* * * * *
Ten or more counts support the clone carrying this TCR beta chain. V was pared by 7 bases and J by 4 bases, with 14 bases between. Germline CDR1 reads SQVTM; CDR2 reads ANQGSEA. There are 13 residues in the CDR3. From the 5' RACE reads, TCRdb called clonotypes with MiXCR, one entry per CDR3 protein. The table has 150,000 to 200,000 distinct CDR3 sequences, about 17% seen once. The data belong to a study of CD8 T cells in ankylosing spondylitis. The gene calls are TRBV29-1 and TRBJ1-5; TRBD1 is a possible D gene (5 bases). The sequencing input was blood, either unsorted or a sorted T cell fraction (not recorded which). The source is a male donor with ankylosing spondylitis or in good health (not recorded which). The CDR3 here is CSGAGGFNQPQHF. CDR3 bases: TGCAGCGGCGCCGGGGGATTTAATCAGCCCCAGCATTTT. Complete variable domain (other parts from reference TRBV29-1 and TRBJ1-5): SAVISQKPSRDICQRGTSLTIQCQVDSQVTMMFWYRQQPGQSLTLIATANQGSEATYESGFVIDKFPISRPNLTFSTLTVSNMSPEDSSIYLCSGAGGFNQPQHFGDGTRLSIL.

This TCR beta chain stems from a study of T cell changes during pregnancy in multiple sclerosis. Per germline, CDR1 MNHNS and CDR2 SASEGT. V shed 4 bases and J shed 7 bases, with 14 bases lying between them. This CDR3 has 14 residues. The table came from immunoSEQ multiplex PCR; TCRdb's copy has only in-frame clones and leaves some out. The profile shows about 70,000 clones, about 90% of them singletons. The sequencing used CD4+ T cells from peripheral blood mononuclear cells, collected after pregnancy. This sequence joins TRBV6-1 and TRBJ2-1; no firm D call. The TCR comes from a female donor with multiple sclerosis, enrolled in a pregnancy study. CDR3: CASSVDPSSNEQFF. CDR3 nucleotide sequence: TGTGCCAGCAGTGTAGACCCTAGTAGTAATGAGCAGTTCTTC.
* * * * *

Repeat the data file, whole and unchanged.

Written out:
Ten or more counts support the clone carrying this TCR beta chain. V was pared by 7 bases and J by 4 bases, with 14 bases between. Germline CDR1 reads SQVTM; CDR2 reads ANQGSEA. There are 13 residues in the CDR3. From the 5' RACE reads, TCRdb called clonotypes with MiXCR, one entry per CDR3 protein. The table has 150,000 to 200,000 distinct CDR3 sequences, about 17% seen once. The data belong to a study of CD8 T cells in ankylosing spondylitis. The gene calls are TRBV29-1 and TRBJ1-5; TRBD1 is a possible D gene (5 bases). The sequencing input was blood, either unsorted or a sorted T cell fraction (not recorded which). The source is a male donor with ankylosing spondylitis or in good health (not recorded which). The CDR3 here is CSGAGGFNQPQHF. CDR3 bases: TGCAGCGGCGCCGGGGGATTTAATCAGCCCCAGCATTTT. Complete variable domain (other parts from reference TRBV29-1 and TRBJ1-5): SAVISQKPSRDICQRGTSLTIQCQVDSQVTMMFWYRQQPGQSLTLIATANQGSEATYESGFVIDKFPISRPNLTFSTLTVSNMSPEDSSIYLCSGAGGFNQPQHFGDGTRLSIL.

This TCR beta chain stems from a study of T cell changes during pregnancy in multiple sclerosis. Per germline, CDR1 MNHNS and CDR2 SASEGT. V shed 4 bases and J shed 7 bases, with 14 bases lying between them. This CDR3 has 14 residues. The table came from immunoSEQ multiplex PCR; TCRdb's copy has only in-frame clones and leaves some out. The profile shows about 70,000 clones, about 90% of them singletons. The sequencing used CD4+ T cells from peripheral blood mononuclear cells, collected after pregnancy. This sequence joins TRBV6-1 and TRBJ2-1; no firm D call. The TCR comes from a female donor with multiple sclerosis, enrolled in a pregnancy study. CDR3: CASSVDPSSNEQFF. CDR3 nucleotide sequence: TGTGCCAGCAGTGTAGACCCTAGTAGTAATGAGCAGTTCTTC.